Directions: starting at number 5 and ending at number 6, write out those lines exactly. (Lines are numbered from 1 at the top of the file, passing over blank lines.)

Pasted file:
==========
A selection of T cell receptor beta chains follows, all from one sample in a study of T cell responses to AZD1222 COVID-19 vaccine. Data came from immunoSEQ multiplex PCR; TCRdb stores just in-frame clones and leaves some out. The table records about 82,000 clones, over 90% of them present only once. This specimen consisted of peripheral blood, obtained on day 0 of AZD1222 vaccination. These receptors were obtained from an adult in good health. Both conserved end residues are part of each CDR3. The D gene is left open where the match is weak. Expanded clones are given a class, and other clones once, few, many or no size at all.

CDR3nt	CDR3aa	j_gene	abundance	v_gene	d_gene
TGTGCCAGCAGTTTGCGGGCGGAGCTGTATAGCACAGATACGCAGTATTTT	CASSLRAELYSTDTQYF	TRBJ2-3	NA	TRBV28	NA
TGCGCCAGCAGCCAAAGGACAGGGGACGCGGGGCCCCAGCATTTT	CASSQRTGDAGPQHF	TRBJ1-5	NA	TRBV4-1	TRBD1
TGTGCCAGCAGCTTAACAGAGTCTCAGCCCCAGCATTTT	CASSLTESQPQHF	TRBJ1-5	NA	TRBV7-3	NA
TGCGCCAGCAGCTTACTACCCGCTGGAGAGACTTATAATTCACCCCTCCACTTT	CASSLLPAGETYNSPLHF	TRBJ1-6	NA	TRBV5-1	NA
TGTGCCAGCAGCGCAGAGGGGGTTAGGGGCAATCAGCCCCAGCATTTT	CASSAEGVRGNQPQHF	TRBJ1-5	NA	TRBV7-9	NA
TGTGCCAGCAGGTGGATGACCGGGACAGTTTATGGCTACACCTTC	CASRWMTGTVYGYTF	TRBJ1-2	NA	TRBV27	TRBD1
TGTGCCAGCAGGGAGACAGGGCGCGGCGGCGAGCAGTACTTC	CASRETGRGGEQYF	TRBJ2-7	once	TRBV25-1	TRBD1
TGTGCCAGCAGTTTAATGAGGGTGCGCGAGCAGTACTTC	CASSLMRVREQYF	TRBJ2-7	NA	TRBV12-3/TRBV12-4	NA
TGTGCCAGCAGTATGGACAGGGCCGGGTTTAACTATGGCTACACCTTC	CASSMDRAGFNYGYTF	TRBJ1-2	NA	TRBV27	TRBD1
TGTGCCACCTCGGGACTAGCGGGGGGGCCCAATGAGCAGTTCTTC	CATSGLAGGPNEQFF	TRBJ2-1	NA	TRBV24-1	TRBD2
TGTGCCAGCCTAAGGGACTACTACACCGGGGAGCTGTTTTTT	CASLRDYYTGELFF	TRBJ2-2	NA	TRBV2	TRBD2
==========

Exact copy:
TGTGCCAGCAGCTTAACAGAGTCTCAGCCCCAGCATTTT	CASSLTESQPQHF	TRBJ1-5	NA	TRBV7-3	NA
TGCGCCAGCAGCTTACTACCCGCTGGAGAGACTTATAATTCACCCCTCCACTTT	CASSLLPAGETYNSPLHF	TRBJ1-6	NA	TRBV5-1	NA